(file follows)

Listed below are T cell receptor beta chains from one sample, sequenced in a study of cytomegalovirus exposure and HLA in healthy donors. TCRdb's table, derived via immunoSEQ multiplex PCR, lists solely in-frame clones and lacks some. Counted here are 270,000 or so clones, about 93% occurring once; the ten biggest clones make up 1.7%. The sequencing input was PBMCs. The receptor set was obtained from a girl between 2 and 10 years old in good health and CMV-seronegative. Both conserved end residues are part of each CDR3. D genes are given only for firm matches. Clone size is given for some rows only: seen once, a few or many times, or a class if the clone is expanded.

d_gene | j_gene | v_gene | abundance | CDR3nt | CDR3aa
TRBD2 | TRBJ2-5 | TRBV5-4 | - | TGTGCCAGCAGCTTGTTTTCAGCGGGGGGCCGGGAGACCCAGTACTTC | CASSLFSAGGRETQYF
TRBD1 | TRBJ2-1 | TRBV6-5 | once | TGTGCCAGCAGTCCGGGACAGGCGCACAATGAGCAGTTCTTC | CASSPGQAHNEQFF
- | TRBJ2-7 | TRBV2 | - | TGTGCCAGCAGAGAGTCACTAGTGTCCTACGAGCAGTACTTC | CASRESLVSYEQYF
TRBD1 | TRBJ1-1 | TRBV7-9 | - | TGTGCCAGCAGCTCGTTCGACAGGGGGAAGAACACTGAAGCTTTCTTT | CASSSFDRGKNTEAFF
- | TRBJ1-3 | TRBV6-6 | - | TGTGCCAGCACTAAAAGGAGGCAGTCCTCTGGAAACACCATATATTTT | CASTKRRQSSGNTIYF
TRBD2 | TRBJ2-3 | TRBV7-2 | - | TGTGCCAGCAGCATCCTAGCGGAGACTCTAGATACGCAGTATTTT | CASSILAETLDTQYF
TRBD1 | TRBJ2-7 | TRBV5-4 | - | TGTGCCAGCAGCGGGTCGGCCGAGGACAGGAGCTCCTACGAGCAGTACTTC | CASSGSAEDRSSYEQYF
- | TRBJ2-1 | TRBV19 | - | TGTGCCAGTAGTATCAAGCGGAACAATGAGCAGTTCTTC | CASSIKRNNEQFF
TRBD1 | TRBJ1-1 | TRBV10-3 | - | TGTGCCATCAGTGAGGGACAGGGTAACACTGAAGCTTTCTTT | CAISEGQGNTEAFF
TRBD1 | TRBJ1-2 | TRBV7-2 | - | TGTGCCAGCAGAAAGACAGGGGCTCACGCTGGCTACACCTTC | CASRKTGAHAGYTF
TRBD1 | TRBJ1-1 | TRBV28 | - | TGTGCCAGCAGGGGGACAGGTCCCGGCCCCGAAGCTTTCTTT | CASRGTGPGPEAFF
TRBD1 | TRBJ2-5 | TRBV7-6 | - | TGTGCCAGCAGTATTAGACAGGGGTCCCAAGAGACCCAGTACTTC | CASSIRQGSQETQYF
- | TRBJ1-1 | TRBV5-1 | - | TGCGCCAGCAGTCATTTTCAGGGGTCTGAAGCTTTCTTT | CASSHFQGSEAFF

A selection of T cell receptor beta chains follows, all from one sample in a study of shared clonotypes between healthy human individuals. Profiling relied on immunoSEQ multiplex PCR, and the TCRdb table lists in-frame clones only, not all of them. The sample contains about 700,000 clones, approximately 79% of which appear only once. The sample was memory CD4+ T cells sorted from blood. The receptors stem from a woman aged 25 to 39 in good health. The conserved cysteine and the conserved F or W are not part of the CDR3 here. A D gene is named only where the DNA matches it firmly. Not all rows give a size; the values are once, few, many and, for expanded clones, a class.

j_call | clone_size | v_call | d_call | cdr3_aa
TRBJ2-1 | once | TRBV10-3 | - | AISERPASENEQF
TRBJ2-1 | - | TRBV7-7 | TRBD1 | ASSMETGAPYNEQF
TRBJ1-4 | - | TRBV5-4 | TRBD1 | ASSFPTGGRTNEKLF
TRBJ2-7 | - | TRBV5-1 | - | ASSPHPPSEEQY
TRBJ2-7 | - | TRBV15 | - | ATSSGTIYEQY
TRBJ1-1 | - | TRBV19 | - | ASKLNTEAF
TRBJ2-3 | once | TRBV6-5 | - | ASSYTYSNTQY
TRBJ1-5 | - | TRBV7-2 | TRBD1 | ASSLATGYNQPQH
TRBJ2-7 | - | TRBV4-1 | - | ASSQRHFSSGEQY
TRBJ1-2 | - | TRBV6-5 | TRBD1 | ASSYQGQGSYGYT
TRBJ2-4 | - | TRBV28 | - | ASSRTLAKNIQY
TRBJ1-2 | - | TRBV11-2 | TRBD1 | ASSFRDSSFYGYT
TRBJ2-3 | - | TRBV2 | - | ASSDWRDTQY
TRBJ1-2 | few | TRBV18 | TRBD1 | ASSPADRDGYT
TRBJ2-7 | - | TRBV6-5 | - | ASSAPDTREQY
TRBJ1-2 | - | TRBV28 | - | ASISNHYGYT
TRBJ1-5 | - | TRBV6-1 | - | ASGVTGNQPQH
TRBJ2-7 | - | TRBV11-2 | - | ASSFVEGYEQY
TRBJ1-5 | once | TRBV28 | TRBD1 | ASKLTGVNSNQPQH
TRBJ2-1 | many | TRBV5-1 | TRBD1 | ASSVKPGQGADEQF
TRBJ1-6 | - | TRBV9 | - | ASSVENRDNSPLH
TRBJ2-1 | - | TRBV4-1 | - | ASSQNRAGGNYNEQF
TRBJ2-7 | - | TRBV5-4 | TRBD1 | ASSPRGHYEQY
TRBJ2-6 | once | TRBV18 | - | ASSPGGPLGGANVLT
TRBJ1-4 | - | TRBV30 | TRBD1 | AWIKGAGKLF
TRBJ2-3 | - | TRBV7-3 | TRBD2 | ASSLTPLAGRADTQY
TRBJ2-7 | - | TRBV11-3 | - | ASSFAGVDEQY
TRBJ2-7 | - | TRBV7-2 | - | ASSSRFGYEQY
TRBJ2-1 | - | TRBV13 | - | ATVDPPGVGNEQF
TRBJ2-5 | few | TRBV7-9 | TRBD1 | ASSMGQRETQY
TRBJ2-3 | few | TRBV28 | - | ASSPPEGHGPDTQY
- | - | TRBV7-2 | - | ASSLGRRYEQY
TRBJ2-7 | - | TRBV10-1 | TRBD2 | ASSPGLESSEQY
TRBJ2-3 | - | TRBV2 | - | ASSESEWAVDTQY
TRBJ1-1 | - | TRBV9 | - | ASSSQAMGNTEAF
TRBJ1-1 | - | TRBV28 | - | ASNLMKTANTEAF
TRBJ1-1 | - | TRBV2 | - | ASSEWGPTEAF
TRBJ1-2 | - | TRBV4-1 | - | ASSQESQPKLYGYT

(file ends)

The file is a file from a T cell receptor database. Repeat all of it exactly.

Listed below are T cell receptor beta chains from one sample, sequenced in a study of cytomegalovirus exposure and HLA in healthy donors. TCRdb's table, derived via immunoSEQ multiplex PCR, lists solely in-frame clones and lacks some. Counted here are 270,000 or so clones, about 93% occurring once; the ten biggest clones make up 1.7%. The sequencing input was PBMCs. The receptor set was obtained from a girl between 2 and 10 years old in good health and CMV-seronegative. Both conserved end residues are part of each CDR3. D genes are given only for firm matches. Clone size is given for some rows only: seen once, a few or many times, or a class if the clone is expanded.

d_gene | j_gene | v_gene | abundance | CDR3nt | CDR3aa
TRBD2 | TRBJ2-5 | TRBV5-4 | - | TGTGCCAGCAGCTTGTTTTCAGCGGGGGGCCGGGAGACCCAGTACTTC | CASSLFSAGGRETQYF
TRBD1 | TRBJ2-1 | TRBV6-5 | once | TGTGCCAGCAGTCCGGGACAGGCGCACAATGAGCAGTTCTTC | CASSPGQAHNEQFF
- | TRBJ2-7 | TRBV2 | - | TGTGCCAGCAGAGAGTCACTAGTGTCCTACGAGCAGTACTTC | CASRESLVSYEQYF
TRBD1 | TRBJ1-1 | TRBV7-9 | - | TGTGCCAGCAGCTCGTTCGACAGGGGGAAGAACACTGAAGCTTTCTTT | CASSSFDRGKNTEAFF
- | TRBJ1-3 | TRBV6-6 | - | TGTGCCAGCACTAAAAGGAGGCAGTCCTCTGGAAACACCATATATTTT | CASTKRRQSSGNTIYF
TRBD2 | TRBJ2-3 | TRBV7-2 | - | TGTGCCAGCAGCATCCTAGCGGAGACTCTAGATACGCAGTATTTT | CASSILAETLDTQYF
TRBD1 | TRBJ2-7 | TRBV5-4 | - | TGTGCCAGCAGCGGGTCGGCCGAGGACAGGAGCTCCTACGAGCAGTACTTC | CASSGSAEDRSSYEQYF
- | TRBJ2-1 | TRBV19 | - | TGTGCCAGTAGTATCAAGCGGAACAATGAGCAGTTCTTC | CASSIKRNNEQFF
TRBD1 | TRBJ1-1 | TRBV10-3 | - | TGTGCCATCAGTGAGGGACAGGGTAACACTGAAGCTTTCTTT | CAISEGQGNTEAFF
TRBD1 | TRBJ1-2 | TRBV7-2 | - | TGTGCCAGCAGAAAGACAGGGGCTCACGCTGGCTACACCTTC | CASRKTGAHAGYTF
TRBD1 | TRBJ1-1 | TRBV28 | - | TGTGCCAGCAGGGGGACAGGTCCCGGCCCCGAAGCTTTCTTT | CASRGTGPGPEAFF
TRBD1 | TRBJ2-5 | TRBV7-6 | - | TGTGCCAGCAGTATTAGACAGGGGTCCCAAGAGACCCAGTACTTC | CASSIRQGSQETQYF
- | TRBJ1-1 | TRBV5-1 | - | TGCGCCAGCAGTCATTTTCAGGGGTCTGAAGCTTTCTTT | CASSHFQGSEAFF

A selection of T cell receptor beta chains follows, all from one sample in a study of shared clonotypes between healthy human individuals. Profiling relied on immunoSEQ multiplex PCR, and the TCRdb table lists in-frame clones only, not all of them. The sample contains about 700,000 clones, approximately 79% of which appear only once. The sample was memory CD4+ T cells sorted from blood. The receptors stem from a woman aged 25 to 39 in good health. The conserved cysteine and the conserved F or W are not part of the CDR3 here. A D gene is named only where the DNA matches it firmly. Not all rows give a size; the values are once, few, many and, for expanded clones, a class.

j_call | clone_size | v_call | d_call | cdr3_aa
TRBJ2-1 | once | TRBV10-3 | - | AISERPASENEQF
TRBJ2-1 | - | TRBV7-7 | TRBD1 | ASSMETGAPYNEQF
TRBJ1-4 | - | TRBV5-4 | TRBD1 | ASSFPTGGRTNEKLF
TRBJ2-7 | - | TRBV5-1 | - | ASSPHPPSEEQY
TRBJ2-7 | - | TRBV15 | - | ATSSGTIYEQY
TRBJ1-1 | - | TRBV19 | - | ASKLNTEAF
TRBJ2-3 | once | TRBV6-5 | - | ASSYTYSNTQY
TRBJ1-5 | - | TRBV7-2 | TRBD1 | ASSLATGYNQPQH
TRBJ2-7 | - | TRBV4-1 | - | ASSQRHFSSGEQY
TRBJ1-2 | - | TRBV6-5 | TRBD1 | ASSYQGQGSYGYT
TRBJ2-4 | - | TRBV28 | - | ASSRTLAKNIQY
TRBJ1-2 | - | TRBV11-2 | TRBD1 | ASSFRDSSFYGYT
TRBJ2-3 | - | TRBV2 | - | ASSDWRDTQY
TRBJ1-2 | few | TRBV18 | TRBD1 | ASSPADRDGYT
TRBJ2-7 | - | TRBV6-5 | - | ASSAPDTREQY
TRBJ1-2 | - | TRBV28 | - | ASISNHYGYT
TRBJ1-5 | - | TRBV6-1 | - | ASGVTGNQPQH
TRBJ2-7 | - | TRBV11-2 | - | ASSFVEGYEQY
TRBJ1-5 | once | TRBV28 | TRBD1 | ASKLTGVNSNQPQH
TRBJ2-1 | many | TRBV5-1 | TRBD1 | ASSVKPGQGADEQF
TRBJ1-6 | - | TRBV9 | - | ASSVENRDNSPLH
TRBJ2-1 | - | TRBV4-1 | - | ASSQNRAGGNYNEQF
TRBJ2-7 | - | TRBV5-4 | TRBD1 | ASSPRGHYEQY
TRBJ2-6 | once | TRBV18 | - | ASSPGGPLGGANVLT
TRBJ1-4 | - | TRBV30 | TRBD1 | AWIKGAGKLF
TRBJ2-3 | - | TRBV7-3 | TRBD2 | ASSLTPLAGRADTQY
TRBJ2-7 | - | TRBV11-3 | - | ASSFAGVDEQY
TRBJ2-7 | - | TRBV7-2 | - | ASSSRFGYEQY
TRBJ2-1 | - | TRBV13 | - | ATVDPPGVGNEQF
TRBJ2-5 | few | TRBV7-9 | TRBD1 | ASSMGQRETQY
TRBJ2-3 | few | TRBV28 | - | ASSPPEGHGPDTQY
- | - | TRBV7-2 | - | ASSLGRRYEQY
TRBJ2-7 | - | TRBV10-1 | TRBD2 | ASSPGLESSEQY
TRBJ2-3 | - | TRBV2 | - | ASSESEWAVDTQY
TRBJ1-1 | - | TRBV9 | - | ASSSQAMGNTEAF
TRBJ1-1 | - | TRBV28 | - | ASNLMKTANTEAF
TRBJ1-1 | - | TRBV2 | - | ASSEWGPTEAF
TRBJ1-2 | - | TRBV4-1 | - | ASSQESQPKLYGYT